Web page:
United States Second Circuit

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In re ACTOS End-Payor Antitrust Litigation, 15-3364

In a complaint allege that defendants delayed competitors from marketing generic versions of the diabetes drug ACTOS by falsely describing two patents to the Food and Drug Administration, thereby causing plaintiffs to pay monopoly prices for the drug in violation of state-law analogs of the Sherman Act, the district court's dismissal of the complaint for failure to plausibly allege that the false descriptions caused the delay is: 1) affirmed in part to the extent plaintiffs' theory posits a delay in the marketing of generic alternatives to ACTOS by all the generic applicants other than Teva, where plaintiffs' theory presupposes that these applicants were aware of Takeda's allegedly false patent descriptions when they filed their applications, which is not supported by well-pleaded allegations and 2) vacated in part to the extent plaintiffs' theory as to Teva does not require any knowledge of the false patent descriptions, where plaintiffs plausibly alleged that Takeda delayed Teva's market entry.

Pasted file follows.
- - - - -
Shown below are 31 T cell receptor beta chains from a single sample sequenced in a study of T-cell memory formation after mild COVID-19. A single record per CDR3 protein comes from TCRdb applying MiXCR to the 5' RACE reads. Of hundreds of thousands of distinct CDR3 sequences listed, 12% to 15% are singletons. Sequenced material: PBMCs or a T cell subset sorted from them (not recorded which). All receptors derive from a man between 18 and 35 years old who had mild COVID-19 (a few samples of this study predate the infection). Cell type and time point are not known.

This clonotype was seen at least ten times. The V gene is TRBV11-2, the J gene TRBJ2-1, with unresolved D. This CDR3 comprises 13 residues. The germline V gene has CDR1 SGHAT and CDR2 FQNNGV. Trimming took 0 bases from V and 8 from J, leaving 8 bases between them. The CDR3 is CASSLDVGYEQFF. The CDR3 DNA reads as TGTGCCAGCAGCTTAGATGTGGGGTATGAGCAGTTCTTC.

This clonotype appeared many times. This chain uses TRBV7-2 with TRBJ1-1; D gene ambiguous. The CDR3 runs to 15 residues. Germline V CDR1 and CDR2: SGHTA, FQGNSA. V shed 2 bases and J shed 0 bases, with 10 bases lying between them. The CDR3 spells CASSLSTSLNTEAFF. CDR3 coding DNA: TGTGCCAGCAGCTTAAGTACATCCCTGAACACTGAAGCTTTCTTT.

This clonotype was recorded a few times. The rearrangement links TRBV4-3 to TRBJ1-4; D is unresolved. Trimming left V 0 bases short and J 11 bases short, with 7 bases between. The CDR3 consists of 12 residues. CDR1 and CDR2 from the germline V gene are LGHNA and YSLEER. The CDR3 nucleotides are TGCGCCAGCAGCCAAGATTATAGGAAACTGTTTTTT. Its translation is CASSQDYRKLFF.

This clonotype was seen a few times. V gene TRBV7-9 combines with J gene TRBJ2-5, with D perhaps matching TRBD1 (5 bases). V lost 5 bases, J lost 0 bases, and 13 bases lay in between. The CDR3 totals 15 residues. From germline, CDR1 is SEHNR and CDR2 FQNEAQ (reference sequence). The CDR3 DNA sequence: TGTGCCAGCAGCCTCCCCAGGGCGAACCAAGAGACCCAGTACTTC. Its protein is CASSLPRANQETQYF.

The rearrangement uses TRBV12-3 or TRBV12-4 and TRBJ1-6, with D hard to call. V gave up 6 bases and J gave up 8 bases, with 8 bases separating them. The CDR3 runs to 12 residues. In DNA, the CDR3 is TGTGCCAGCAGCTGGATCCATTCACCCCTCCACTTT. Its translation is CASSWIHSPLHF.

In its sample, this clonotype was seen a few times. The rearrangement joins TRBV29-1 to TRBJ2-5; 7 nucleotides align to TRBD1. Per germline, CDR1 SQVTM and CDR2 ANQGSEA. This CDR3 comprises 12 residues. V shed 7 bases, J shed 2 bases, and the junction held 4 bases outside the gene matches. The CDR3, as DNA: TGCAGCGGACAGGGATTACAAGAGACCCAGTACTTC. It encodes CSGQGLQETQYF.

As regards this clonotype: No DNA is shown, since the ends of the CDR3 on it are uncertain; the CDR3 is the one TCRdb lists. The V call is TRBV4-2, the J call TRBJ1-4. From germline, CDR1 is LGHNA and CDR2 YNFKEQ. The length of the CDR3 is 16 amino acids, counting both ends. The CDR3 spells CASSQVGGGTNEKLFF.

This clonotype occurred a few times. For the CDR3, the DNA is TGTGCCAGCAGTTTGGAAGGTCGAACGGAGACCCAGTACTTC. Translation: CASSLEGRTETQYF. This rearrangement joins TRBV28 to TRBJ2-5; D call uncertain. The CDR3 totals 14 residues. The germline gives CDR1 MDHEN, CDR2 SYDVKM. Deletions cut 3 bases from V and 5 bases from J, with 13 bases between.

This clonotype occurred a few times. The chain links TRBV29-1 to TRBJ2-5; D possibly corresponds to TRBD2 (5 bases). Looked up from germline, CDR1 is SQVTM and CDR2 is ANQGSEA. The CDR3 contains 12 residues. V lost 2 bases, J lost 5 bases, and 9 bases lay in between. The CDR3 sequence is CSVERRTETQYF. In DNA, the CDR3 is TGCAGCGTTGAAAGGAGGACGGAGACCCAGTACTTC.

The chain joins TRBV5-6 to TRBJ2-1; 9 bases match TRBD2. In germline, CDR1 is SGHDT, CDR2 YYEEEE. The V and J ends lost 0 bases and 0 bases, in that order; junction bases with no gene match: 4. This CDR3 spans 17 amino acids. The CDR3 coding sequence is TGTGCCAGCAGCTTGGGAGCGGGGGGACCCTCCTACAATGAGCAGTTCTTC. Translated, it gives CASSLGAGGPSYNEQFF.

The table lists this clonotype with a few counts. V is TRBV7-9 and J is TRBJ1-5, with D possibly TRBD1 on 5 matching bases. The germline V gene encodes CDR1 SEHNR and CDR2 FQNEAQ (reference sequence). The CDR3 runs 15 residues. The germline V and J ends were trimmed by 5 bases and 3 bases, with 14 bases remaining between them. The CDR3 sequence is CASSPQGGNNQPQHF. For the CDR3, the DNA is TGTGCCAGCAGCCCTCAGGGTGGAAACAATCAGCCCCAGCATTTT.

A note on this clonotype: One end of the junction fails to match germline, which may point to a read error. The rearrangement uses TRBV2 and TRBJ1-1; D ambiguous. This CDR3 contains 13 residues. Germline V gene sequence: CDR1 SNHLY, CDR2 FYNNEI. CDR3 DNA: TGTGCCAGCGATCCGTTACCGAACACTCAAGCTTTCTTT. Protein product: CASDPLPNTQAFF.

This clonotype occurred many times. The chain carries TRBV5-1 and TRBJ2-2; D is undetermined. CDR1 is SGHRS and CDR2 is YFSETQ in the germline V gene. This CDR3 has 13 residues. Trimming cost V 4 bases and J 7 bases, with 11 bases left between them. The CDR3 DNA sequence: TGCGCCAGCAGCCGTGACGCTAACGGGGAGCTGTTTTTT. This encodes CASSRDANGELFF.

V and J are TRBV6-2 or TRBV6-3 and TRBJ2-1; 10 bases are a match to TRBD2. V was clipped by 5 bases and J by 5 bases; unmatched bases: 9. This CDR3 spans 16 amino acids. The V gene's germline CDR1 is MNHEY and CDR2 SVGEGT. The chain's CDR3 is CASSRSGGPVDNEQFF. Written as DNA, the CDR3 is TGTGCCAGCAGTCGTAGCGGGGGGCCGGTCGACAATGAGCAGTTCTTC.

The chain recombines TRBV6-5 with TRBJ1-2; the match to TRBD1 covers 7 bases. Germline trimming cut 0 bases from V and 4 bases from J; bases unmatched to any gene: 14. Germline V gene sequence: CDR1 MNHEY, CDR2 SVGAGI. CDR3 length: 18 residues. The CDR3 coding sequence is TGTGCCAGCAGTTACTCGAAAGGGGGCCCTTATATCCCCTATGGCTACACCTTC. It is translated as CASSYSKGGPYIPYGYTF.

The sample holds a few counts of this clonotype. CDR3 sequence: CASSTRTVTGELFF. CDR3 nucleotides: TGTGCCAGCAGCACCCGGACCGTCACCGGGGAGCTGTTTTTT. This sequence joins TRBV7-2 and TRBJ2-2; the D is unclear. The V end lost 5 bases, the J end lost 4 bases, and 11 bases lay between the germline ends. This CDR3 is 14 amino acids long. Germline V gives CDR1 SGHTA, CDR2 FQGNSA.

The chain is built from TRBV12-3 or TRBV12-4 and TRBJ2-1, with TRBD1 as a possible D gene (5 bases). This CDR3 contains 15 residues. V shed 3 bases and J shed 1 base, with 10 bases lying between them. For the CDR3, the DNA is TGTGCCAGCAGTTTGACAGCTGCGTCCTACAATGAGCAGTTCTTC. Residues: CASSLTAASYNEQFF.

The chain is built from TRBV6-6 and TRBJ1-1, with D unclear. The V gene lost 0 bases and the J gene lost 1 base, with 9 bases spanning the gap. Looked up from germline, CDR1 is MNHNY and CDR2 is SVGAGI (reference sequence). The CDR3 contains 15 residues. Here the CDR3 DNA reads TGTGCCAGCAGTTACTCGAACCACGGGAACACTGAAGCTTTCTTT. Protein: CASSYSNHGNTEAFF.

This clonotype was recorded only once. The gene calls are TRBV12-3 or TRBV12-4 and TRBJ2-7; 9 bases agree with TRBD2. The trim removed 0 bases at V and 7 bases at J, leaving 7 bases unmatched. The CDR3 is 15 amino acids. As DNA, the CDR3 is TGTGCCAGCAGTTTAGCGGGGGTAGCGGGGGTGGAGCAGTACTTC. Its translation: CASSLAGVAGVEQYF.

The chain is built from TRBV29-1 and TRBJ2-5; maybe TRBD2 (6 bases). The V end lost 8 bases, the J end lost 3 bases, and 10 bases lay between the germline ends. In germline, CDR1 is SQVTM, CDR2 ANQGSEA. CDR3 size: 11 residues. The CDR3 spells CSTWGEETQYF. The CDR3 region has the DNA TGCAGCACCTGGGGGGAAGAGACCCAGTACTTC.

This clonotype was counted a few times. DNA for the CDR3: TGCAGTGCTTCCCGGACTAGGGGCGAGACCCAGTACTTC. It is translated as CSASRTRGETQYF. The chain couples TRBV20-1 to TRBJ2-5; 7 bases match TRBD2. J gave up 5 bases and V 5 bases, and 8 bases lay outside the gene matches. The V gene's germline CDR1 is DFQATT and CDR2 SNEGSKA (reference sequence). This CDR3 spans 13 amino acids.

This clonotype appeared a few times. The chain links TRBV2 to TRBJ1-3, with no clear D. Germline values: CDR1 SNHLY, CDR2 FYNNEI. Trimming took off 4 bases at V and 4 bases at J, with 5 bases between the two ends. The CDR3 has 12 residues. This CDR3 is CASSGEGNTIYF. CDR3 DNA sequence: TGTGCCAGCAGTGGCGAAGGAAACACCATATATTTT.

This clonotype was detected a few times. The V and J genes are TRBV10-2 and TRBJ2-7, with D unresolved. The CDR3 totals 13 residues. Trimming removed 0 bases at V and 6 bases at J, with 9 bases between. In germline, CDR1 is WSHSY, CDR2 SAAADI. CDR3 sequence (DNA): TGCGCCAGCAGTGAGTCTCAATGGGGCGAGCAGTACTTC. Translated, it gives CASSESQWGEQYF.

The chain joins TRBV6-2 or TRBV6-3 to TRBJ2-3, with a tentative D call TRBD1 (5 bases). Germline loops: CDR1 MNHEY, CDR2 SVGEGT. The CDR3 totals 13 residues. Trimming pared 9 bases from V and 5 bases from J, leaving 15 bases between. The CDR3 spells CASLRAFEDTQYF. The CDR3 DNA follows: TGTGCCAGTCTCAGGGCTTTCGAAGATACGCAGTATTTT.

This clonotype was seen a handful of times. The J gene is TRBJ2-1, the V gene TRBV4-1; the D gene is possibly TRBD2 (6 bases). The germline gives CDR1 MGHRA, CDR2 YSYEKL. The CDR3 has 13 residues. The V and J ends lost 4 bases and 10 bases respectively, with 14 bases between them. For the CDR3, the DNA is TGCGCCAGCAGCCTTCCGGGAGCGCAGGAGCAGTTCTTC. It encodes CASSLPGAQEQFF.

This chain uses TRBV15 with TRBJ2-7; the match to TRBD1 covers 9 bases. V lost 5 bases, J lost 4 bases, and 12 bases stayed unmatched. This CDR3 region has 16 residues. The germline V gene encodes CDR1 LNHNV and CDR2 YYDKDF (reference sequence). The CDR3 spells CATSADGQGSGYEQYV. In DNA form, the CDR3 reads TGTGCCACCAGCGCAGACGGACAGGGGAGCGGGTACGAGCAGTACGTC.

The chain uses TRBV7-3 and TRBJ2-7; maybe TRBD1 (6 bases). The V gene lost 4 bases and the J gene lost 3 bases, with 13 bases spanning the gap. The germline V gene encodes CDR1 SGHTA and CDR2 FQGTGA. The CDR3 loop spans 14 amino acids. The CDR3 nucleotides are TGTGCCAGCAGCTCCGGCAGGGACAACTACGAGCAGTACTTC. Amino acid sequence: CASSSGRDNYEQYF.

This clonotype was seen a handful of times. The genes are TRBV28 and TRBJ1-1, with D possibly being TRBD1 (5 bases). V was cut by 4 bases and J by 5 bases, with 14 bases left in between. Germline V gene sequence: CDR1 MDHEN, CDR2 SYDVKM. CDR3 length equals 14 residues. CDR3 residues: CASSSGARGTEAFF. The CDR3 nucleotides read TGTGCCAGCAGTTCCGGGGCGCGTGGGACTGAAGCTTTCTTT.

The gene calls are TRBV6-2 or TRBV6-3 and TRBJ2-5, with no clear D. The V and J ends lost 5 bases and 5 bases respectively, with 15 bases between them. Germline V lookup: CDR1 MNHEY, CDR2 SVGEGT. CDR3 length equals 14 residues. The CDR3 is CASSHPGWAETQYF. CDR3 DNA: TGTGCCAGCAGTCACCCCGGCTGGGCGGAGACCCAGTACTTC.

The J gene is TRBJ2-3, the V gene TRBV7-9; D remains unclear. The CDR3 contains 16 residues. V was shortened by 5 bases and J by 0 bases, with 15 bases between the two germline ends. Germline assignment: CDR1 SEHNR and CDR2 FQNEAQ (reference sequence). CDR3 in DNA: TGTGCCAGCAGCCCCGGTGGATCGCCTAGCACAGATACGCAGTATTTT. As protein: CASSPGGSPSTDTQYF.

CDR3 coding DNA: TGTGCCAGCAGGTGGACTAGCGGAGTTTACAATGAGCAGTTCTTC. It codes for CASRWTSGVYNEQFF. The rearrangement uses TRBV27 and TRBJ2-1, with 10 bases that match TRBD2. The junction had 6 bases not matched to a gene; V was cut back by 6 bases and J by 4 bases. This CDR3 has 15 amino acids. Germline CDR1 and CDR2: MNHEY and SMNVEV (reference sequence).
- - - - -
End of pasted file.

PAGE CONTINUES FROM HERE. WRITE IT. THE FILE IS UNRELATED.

Appellate Information

  • Argued
  • Submitted
  • Decided
  • Published 2017/02/08




  • United States Second Circuit


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